Patents for everything

While browsing at Barnes and Noble this last week, I picked up the interesting title Patently Absurd: The Most Ridiculous Devices Ever Invented, by Christopher Cooper.

What struck me was how appealing many of the inventions sounded.

OK, I’m not ready to put up venture capital for “Bird Diaper” or “Dust Cover for Dog“. And it was scary to read about “Firearm Mounted in a Shoe Heel,” patented in 1971.

But how about a combined fork and chopsticks? A “Night Light for a Toilet,” attached directly to the seat, would come in handy. I like the fork that warns when you are eating too fast. It is now well-known that slower eating is healthier and keeps your weight down. Some may prefer a wind sail for your bicycle.

The sociologist will be interested in “Interpersonal-Introduction Signaling System.” Using a small hand-held device, you broadcast a signal indicating that you are interested in meeting someone. You can be rejected without (major) embarrassment on either side.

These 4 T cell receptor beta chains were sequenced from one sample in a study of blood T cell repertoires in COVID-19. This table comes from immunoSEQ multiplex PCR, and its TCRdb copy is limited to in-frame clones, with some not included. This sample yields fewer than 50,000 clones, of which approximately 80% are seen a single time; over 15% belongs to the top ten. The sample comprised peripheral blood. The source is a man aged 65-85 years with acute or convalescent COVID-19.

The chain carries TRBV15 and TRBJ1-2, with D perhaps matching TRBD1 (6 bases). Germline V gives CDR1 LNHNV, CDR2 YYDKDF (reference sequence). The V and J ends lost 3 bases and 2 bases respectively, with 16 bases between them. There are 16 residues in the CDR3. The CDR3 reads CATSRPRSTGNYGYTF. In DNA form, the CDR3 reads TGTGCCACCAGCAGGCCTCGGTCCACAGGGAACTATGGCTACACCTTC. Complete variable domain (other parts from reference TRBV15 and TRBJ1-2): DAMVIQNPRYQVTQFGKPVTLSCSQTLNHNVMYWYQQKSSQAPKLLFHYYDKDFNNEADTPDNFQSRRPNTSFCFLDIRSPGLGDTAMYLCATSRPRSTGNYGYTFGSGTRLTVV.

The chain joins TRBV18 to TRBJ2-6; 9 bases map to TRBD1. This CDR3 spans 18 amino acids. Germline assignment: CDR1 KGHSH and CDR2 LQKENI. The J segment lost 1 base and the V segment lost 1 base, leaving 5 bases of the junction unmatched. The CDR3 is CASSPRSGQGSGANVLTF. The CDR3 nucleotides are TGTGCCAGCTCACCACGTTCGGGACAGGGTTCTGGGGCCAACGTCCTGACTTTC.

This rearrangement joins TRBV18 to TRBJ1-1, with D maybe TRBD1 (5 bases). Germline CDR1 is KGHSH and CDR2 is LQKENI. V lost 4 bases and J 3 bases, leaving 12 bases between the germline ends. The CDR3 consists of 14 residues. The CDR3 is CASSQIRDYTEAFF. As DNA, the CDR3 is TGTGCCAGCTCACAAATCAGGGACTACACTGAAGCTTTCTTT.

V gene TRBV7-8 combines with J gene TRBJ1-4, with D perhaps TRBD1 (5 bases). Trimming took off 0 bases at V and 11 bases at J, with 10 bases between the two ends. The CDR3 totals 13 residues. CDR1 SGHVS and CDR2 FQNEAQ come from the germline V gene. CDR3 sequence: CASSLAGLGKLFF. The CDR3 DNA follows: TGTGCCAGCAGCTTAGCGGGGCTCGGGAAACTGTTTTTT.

No, contrary to the impression you might sometimes get from this blog, there are not markets in everything. If you wish to be woken by light corks falling on your face, well…they tried this idea in 1882 and it did not take off. But if there is no market, at least there is a patent. Read this short article on the recent proliferation in patents in the United States. Here are some other web sites with descriptions of absurd patents.

The book, appropriately, had been remaindered. And there is always hope for the future, as at least one of their examples has come true. Amphibious motorcycle anyone?

Addendum: Check this out, maybe there really are markets in everything.


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